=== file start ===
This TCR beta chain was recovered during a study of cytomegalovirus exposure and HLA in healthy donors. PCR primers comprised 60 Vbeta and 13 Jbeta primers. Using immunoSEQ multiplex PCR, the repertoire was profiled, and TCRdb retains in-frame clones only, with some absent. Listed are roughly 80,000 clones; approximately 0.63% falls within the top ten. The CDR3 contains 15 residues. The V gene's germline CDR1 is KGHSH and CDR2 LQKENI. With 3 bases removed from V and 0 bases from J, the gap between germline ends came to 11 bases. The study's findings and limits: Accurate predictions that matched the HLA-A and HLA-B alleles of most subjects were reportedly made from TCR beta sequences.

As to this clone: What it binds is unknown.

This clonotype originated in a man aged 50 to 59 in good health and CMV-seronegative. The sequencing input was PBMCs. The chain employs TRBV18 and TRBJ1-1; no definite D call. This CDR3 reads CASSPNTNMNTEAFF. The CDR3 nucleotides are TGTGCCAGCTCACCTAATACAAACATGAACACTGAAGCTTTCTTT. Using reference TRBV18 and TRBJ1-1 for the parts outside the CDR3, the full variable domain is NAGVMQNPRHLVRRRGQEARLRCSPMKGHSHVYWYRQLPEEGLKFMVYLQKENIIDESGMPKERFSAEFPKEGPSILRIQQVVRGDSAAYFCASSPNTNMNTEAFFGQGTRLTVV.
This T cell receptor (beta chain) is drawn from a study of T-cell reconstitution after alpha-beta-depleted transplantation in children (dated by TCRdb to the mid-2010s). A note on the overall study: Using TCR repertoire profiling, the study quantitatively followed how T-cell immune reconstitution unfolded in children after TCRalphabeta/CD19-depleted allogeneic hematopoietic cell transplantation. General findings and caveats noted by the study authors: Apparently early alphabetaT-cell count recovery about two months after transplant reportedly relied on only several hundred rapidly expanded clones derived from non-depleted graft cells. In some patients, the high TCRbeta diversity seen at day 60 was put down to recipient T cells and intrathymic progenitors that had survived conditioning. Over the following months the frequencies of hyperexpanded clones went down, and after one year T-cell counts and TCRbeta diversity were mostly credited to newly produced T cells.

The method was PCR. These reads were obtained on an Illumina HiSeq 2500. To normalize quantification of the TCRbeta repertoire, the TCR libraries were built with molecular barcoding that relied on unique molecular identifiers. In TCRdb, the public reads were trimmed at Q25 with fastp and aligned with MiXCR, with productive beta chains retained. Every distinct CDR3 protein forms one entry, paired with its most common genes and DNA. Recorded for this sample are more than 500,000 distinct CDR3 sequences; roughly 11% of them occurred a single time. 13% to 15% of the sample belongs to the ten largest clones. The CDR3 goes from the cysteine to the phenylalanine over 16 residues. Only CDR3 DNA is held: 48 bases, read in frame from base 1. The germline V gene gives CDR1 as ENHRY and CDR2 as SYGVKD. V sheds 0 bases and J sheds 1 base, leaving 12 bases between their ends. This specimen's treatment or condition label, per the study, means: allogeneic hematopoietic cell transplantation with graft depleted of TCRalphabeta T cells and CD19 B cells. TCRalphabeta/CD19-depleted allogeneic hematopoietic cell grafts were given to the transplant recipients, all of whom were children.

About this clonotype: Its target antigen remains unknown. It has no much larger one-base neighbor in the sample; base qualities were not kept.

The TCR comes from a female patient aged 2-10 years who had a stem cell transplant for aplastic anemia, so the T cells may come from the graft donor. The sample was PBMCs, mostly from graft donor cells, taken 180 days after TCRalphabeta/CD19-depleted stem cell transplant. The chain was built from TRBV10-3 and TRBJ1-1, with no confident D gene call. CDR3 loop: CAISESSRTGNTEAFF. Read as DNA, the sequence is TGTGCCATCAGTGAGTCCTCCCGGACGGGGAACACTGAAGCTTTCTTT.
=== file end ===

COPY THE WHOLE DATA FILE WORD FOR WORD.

This TCR beta chain was recovered during a study of cytomegalovirus exposure and HLA in healthy donors. PCR primers comprised 60 Vbeta and 13 Jbeta primers. Using immunoSEQ multiplex PCR, the repertoire was profiled, and TCRdb retains in-frame clones only, with some absent. Listed are roughly 80,000 clones; approximately 0.63% falls within the top ten. The CDR3 contains 15 residues. The V gene's germline CDR1 is KGHSH and CDR2 LQKENI. With 3 bases removed from V and 0 bases from J, the gap between germline ends came to 11 bases. The study's findings and limits: Accurate predictions that matched the HLA-A and HLA-B alleles of most subjects were reportedly made from TCR beta sequences.

As to this clone: What it binds is unknown.

This clonotype originated in a man aged 50 to 59 in good health and CMV-seronegative. The sequencing input was PBMCs. The chain employs TRBV18 and TRBJ1-1; no definite D call. This CDR3 reads CASSPNTNMNTEAFF. The CDR3 nucleotides are TGTGCCAGCTCACCTAATACAAACATGAACACTGAAGCTTTCTTT. Using reference TRBV18 and TRBJ1-1 for the parts outside the CDR3, the full variable domain is NAGVMQNPRHLVRRRGQEARLRCSPMKGHSHVYWYRQLPEEGLKFMVYLQKENIIDESGMPKERFSAEFPKEGPSILRIQQVVRGDSAAYFCASSPNTNMNTEAFFGQGTRLTVV.
This T cell receptor (beta chain) is drawn from a study of T-cell reconstitution after alpha-beta-depleted transplantation in children (dated by TCRdb to the mid-2010s). A note on the overall study: Using TCR repertoire profiling, the study quantitatively followed how T-cell immune reconstitution unfolded in children after TCRalphabeta/CD19-depleted allogeneic hematopoietic cell transplantation. General findings and caveats noted by the study authors: Apparently early alphabetaT-cell count recovery about two months after transplant reportedly relied on only several hundred rapidly expanded clones derived from non-depleted graft cells. In some patients, the high TCRbeta diversity seen at day 60 was put down to recipient T cells and intrathymic progenitors that had survived conditioning. Over the following months the frequencies of hyperexpanded clones went down, and after one year T-cell counts and TCRbeta diversity were mostly credited to newly produced T cells.

The method was PCR. These reads were obtained on an Illumina HiSeq 2500. To normalize quantification of the TCRbeta repertoire, the TCR libraries were built with molecular barcoding that relied on unique molecular identifiers. In TCRdb, the public reads were trimmed at Q25 with fastp and aligned with MiXCR, with productive beta chains retained. Every distinct CDR3 protein forms one entry, paired with its most common genes and DNA. Recorded for this sample are more than 500,000 distinct CDR3 sequences; roughly 11% of them occurred a single time. 13% to 15% of the sample belongs to the ten largest clones. The CDR3 goes from the cysteine to the phenylalanine over 16 residues. Only CDR3 DNA is held: 48 bases, read in frame from base 1. The germline V gene gives CDR1 as ENHRY and CDR2 as SYGVKD. V sheds 0 bases and J sheds 1 base, leaving 12 bases between their ends. This specimen's treatment or condition label, per the study, means: allogeneic hematopoietic cell transplantation with graft depleted of TCRalphabeta T cells and CD19 B cells. TCRalphabeta/CD19-depleted allogeneic hematopoietic cell grafts were given to the transplant recipients, all of whom were children.

About this clonotype: Its target antigen remains unknown. It has no much larger one-base neighbor in the sample; base qualities were not kept.

The TCR comes from a female patient aged 2-10 years who had a stem cell transplant for aplastic anemia, so the T cells may come from the graft donor. The sample was PBMCs, mostly from graft donor cells, taken 180 days after TCRalphabeta/CD19-depleted stem cell transplant. The chain was built from TRBV10-3 and TRBJ1-1, with no confident D gene call. CDR3 loop: CAISESSRTGNTEAFF. Read as DNA, the sequence is TGTGCCATCAGTGAGTCCTCCCGGACGGGGAACACTGAAGCTTTCTTT.